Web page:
Receiving a wedding invitation: exciting! Being unable to finagle a wedding date (or friend): anxiety-inducing! Attending a wedding where you only know the couple may make you inclined to RSVP “not attending.” We don’t blame you. The thought of sitting at a table making small talk with strangers sounds, uh, less than ideal. Before you decline and miss all the wedding fun, though, reconsider. Here’s how to attend a wedding alone and still have a great time.
If you’re nervous to attend a wedding alone then now is a good time to channel the whole “fake it til you make it” thing. Take the extra step to feel good about yourself—whether that means splurging on a blowout, buying a new suit, or wearing those statement shoes you never have an occasion for. If you’re radiating confidence, you’ll carry yourself stronger and draw more people toward you. You’ll also be more inclined to approach others if you’re not feeling insecure about your appearance.
Your phone is essentially an on-the-go safe space. It’s easy to scroll social media or text friends you wish were there whenever you feel lonely or awkward at a wedding. Although it may be comforting to be on your phone, try keeping your phone stowed away. Not only will it force you to interact with your fellow wedding guests, but it will also make you seem more open for others to approach you. If this sounds challenging, try setting a limit on the amount of time you can spend on your phone, such as you can only check your phone for five minutes every hour—and maybe in the bathroom or outside.
If you get anxious about starting or continuing small talk with strangers, try to come prepared with a few questions to ask other guests. They can be as simple as asking where they’re from or how they know the newlyweds. Make it a challenge to start up a conversation with at least two people at your table. And if you run out of things to say, a compliment never fails.
It’s unlikely that you’re the only single at the entire wedding. If you don’t get a chance to ask the couples about this ahead of the wedding, then keep an eye out on your own. Look for your fellow stag guests and don’t be afraid to make conversation. They’re probably in the same boat as you and will be more than happy to hang out and get to know you a little more.
It may be tempting to hit the bar for some liquid courage—just be wary of drinking too much. It’s best to stick to one or two drinks at most. This will help you loosen up a bit, but still keep your mind sharp. The last thing you want to do is be sloppy at a wedding when no one is there to have your back.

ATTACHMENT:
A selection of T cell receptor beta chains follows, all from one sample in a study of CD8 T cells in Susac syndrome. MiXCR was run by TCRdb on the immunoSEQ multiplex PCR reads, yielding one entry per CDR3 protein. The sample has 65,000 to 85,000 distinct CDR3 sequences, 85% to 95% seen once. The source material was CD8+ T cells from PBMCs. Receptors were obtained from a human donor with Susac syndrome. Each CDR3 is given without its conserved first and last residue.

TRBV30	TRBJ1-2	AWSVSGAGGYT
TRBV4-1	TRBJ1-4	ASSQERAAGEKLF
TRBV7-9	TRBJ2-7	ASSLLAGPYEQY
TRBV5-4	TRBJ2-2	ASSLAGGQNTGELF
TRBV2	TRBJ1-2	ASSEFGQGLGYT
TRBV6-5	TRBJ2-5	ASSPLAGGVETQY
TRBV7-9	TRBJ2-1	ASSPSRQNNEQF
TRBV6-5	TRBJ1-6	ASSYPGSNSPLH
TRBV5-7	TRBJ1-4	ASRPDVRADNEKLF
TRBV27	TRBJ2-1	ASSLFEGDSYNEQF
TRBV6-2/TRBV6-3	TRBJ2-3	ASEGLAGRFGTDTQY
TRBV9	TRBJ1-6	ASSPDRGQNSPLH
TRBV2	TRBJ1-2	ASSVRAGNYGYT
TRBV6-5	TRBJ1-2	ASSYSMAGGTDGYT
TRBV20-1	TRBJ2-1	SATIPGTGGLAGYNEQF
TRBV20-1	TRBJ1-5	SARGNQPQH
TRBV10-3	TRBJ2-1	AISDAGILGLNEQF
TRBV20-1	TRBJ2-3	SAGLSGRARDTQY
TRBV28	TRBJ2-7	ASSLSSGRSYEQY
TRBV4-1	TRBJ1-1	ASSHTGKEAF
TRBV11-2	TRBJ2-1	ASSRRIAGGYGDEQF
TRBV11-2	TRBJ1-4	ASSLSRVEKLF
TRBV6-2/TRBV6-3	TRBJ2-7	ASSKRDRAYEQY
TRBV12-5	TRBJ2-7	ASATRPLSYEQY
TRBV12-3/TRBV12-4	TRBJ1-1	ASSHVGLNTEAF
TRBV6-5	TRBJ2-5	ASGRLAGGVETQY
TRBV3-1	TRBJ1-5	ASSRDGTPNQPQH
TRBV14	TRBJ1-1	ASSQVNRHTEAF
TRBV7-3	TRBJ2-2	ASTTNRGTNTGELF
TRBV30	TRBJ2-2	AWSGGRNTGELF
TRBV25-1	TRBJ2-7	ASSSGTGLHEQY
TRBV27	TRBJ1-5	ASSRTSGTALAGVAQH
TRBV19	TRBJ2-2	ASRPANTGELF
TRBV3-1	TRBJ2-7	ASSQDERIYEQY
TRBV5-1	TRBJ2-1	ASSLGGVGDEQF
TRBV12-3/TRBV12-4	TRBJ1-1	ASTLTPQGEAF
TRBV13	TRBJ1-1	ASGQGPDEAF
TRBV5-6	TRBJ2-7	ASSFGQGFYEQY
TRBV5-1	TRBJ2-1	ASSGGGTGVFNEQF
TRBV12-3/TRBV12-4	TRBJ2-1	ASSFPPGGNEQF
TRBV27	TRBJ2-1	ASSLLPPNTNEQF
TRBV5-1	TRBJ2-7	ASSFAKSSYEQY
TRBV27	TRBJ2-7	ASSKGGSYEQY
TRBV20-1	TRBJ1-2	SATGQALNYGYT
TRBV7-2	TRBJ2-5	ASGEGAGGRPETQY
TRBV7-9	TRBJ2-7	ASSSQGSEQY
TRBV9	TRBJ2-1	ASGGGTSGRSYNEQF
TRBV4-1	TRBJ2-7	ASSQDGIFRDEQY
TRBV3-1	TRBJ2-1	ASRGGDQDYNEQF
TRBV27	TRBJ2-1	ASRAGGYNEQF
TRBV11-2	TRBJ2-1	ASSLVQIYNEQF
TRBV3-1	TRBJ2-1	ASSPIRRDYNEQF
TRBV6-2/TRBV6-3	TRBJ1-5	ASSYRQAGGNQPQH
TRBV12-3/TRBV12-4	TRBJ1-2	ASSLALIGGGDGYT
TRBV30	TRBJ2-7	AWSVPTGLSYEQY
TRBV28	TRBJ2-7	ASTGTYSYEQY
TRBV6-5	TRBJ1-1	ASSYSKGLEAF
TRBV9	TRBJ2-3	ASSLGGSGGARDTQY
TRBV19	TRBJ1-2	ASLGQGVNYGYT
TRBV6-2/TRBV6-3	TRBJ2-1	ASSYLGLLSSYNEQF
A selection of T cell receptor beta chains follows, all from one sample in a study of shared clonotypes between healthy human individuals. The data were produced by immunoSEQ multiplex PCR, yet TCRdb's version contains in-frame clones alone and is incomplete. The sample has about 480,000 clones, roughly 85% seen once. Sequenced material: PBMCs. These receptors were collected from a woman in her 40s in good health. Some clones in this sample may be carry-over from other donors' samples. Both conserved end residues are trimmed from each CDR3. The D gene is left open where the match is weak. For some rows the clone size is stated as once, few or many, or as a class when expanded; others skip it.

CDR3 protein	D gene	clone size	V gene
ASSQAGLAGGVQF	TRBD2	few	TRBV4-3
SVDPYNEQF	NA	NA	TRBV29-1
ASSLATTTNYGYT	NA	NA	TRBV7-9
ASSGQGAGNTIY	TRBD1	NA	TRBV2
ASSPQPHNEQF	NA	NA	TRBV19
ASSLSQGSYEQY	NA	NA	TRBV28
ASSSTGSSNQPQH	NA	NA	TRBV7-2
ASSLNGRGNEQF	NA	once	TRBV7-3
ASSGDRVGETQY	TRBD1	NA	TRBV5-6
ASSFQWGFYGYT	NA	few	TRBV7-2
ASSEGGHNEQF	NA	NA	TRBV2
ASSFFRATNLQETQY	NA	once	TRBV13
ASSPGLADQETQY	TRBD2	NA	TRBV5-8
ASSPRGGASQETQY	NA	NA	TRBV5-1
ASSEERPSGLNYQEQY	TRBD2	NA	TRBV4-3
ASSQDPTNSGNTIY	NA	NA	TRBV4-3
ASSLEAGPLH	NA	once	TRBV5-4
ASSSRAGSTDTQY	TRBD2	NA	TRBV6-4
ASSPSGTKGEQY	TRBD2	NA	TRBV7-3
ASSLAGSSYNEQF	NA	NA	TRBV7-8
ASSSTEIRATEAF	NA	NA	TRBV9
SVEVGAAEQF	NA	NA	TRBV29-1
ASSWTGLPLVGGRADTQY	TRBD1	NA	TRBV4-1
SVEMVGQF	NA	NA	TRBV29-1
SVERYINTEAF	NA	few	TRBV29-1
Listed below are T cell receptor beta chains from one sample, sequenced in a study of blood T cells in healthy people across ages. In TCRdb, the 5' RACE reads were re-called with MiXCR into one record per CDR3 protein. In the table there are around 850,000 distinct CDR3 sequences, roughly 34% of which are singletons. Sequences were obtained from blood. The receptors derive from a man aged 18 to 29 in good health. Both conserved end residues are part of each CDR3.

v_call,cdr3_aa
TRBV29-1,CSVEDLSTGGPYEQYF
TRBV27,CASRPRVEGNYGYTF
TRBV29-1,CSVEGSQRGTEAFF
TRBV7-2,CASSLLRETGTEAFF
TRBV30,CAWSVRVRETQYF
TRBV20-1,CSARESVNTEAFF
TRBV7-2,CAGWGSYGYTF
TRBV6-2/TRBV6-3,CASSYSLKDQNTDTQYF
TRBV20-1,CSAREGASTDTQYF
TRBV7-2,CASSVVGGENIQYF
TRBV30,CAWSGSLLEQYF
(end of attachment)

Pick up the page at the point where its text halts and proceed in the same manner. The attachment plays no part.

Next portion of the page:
Even if you’re more of an introvert, hiding out at a wedding might actually make you feel even lonelier and uncomfortable. Plus, the time will just drag on and on. Make yourself visible to other guests. No, that doesn’t mean throwing yourself into the spotlight, but small changes help. Instead of sitting in the back row, ask some friendly-looking guests if the seat next to them at the ceremony is taken. This integrates you into the crowd early on and will start your day off on the right foot.
Let go of expectations and actually believe you’ll have a good time—because you probably will. If you go in nervous and expecting a terrible time then that bad attitude will set you up for failure. You’ll be reserved and even potentially come off negative. Not a good look. Weddings are fun and, if nothing else, you have the couple in common with everyone else there. So, you should be able to find some common ground. At the end of the day, try to remember that you’re there for an important reason and that the day isn’t even about you—it’s about celebrating the wedding of people you care about!
Attending a wedding alone isn’t the easiest thing for many people. However, the right mindset and a bit of solo preparation can give you the confidence you need to enjoy your night.